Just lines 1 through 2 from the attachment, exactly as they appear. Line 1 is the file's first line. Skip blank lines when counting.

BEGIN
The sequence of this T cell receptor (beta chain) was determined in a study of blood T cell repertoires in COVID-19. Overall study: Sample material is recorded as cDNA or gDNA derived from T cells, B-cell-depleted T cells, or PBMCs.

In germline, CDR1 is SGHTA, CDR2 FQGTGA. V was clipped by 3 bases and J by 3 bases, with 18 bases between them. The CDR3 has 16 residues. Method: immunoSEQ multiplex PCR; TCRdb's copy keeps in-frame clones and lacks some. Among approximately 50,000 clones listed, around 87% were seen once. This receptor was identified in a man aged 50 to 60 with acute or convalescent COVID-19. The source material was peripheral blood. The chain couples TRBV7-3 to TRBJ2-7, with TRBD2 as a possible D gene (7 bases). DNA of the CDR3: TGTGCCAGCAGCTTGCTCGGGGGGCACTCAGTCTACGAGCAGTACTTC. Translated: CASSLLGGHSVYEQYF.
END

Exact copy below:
The sequence of this T cell receptor (beta chain) was determined in a study of blood T cell repertoires in COVID-19. Overall study: Sample material is recorded as cDNA or gDNA derived from T cells, B-cell-depleted T cells, or PBMCs.

In germline, CDR1 is SGHTA, CDR2 FQGTGA. V was clipped by 3 bases and J by 3 bases, with 18 bases between them. The CDR3 has 16 residues. Method: immunoSEQ multiplex PCR; TCRdb's copy keeps in-frame clones and lacks some. Among approximately 50,000 clones listed, around 87% were seen once. This receptor was identified in a man aged 50 to 60 with acute or convalescent COVID-19. The source material was peripheral blood. The chain couples TRBV7-3 to TRBJ2-7, with TRBD2 as a possible D gene (7 bases). DNA of the CDR3: TGTGCCAGCAGCTTGCTCGGGGGGCACTCAGTCTACGAGCAGTACTTC. Translated: CASSLLGGHSVYEQYF.